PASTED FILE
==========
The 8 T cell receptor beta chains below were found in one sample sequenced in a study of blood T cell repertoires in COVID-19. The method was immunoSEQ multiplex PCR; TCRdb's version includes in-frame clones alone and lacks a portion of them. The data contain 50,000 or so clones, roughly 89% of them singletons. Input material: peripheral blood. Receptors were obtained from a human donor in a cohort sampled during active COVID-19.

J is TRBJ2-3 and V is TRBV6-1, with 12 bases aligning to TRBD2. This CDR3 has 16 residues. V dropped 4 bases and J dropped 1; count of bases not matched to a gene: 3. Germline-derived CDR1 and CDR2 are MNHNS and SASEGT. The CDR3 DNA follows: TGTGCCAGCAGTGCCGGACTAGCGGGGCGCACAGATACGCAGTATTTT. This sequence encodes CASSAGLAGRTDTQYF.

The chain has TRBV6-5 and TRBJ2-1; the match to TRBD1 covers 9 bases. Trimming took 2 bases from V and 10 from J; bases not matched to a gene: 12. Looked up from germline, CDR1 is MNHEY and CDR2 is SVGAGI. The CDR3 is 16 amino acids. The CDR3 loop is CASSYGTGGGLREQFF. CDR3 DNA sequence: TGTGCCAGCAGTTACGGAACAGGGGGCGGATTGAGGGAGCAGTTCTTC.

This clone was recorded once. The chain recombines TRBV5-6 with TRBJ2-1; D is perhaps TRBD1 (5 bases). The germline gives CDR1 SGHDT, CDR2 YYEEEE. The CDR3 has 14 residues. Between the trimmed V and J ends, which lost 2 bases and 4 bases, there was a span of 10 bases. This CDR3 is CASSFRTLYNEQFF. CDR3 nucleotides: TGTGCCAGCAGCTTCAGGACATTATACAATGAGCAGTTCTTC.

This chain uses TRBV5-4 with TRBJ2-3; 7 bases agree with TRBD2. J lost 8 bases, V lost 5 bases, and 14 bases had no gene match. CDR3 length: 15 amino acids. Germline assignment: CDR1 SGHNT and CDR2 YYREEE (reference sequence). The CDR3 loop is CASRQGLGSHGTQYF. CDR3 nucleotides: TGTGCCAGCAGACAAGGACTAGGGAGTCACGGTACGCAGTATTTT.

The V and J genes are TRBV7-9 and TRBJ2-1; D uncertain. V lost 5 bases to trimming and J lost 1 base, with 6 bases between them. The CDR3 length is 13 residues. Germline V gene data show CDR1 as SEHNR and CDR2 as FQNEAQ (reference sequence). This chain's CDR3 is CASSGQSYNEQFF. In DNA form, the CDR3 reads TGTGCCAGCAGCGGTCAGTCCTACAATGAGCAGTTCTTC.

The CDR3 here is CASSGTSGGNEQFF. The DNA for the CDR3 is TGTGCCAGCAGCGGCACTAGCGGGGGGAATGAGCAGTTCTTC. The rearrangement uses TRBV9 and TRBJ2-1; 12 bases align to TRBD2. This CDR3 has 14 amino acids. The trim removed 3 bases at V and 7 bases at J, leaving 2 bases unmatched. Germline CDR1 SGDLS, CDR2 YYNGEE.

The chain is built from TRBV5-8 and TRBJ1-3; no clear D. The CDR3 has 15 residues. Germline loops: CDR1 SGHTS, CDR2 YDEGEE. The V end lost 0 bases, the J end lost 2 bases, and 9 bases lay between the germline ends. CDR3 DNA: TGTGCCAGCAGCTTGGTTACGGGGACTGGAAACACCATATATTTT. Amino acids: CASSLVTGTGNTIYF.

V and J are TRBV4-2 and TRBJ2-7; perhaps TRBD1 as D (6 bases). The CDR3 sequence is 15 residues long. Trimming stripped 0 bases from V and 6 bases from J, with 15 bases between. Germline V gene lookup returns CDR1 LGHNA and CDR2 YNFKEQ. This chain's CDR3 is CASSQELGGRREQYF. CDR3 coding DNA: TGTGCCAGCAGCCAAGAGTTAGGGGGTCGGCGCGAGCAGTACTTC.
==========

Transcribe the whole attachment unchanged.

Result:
The 8 T cell receptor beta chains below were found in one sample sequenced in a study of blood T cell repertoires in COVID-19. The method was immunoSEQ multiplex PCR; TCRdb's version includes in-frame clones alone and lacks a portion of them. The data contain 50,000 or so clones, roughly 89% of them singletons. Input material: peripheral blood. Receptors were obtained from a human donor in a cohort sampled during active COVID-19.

J is TRBJ2-3 and V is TRBV6-1, with 12 bases aligning to TRBD2. This CDR3 has 16 residues. V dropped 4 bases and J dropped 1; count of bases not matched to a gene: 3. Germline-derived CDR1 and CDR2 are MNHNS and SASEGT. The CDR3 DNA follows: TGTGCCAGCAGTGCCGGACTAGCGGGGCGCACAGATACGCAGTATTTT. This sequence encodes CASSAGLAGRTDTQYF.

The chain has TRBV6-5 and TRBJ2-1; the match to TRBD1 covers 9 bases. Trimming took 2 bases from V and 10 from J; bases not matched to a gene: 12. Looked up from germline, CDR1 is MNHEY and CDR2 is SVGAGI. The CDR3 is 16 amino acids. The CDR3 loop is CASSYGTGGGLREQFF. CDR3 DNA sequence: TGTGCCAGCAGTTACGGAACAGGGGGCGGATTGAGGGAGCAGTTCTTC.

This clone was recorded once. The chain recombines TRBV5-6 with TRBJ2-1; D is perhaps TRBD1 (5 bases). The germline gives CDR1 SGHDT, CDR2 YYEEEE. The CDR3 has 14 residues. Between the trimmed V and J ends, which lost 2 bases and 4 bases, there was a span of 10 bases. This CDR3 is CASSFRTLYNEQFF. CDR3 nucleotides: TGTGCCAGCAGCTTCAGGACATTATACAATGAGCAGTTCTTC.

This chain uses TRBV5-4 with TRBJ2-3; 7 bases agree with TRBD2. J lost 8 bases, V lost 5 bases, and 14 bases had no gene match. CDR3 length: 15 amino acids. Germline assignment: CDR1 SGHNT and CDR2 YYREEE (reference sequence). The CDR3 loop is CASRQGLGSHGTQYF. CDR3 nucleotides: TGTGCCAGCAGACAAGGACTAGGGAGTCACGGTACGCAGTATTTT.

The V and J genes are TRBV7-9 and TRBJ2-1; D uncertain. V lost 5 bases to trimming and J lost 1 base, with 6 bases between them. The CDR3 length is 13 residues. Germline V gene data show CDR1 as SEHNR and CDR2 as FQNEAQ (reference sequence). This chain's CDR3 is CASSGQSYNEQFF. In DNA form, the CDR3 reads TGTGCCAGCAGCGGTCAGTCCTACAATGAGCAGTTCTTC.

The CDR3 here is CASSGTSGGNEQFF. The DNA for the CDR3 is TGTGCCAGCAGCGGCACTAGCGGGGGGAATGAGCAGTTCTTC. The rearrangement uses TRBV9 and TRBJ2-1; 12 bases align to TRBD2. This CDR3 has 14 amino acids. The trim removed 3 bases at V and 7 bases at J, leaving 2 bases unmatched. Germline CDR1 SGDLS, CDR2 YYNGEE.

The chain is built from TRBV5-8 and TRBJ1-3; no clear D. The CDR3 has 15 residues. Germline loops: CDR1 SGHTS, CDR2 YDEGEE. The V end lost 0 bases, the J end lost 2 bases, and 9 bases lay between the germline ends. CDR3 DNA: TGTGCCAGCAGCTTGGTTACGGGGACTGGAAACACCATATATTTT. Amino acids: CASSLVTGTGNTIYF.

V and J are TRBV4-2 and TRBJ2-7; perhaps TRBD1 as D (6 bases). The CDR3 sequence is 15 residues long. Trimming stripped 0 bases from V and 6 bases from J, with 15 bases between. Germline V gene lookup returns CDR1 LGHNA and CDR2 YNFKEQ. This chain's CDR3 is CASSQELGGRREQYF. CDR3 coding DNA: TGTGCCAGCAGCCAAGAGTTAGGGGGTCGGCGCGAGCAGTACTTC.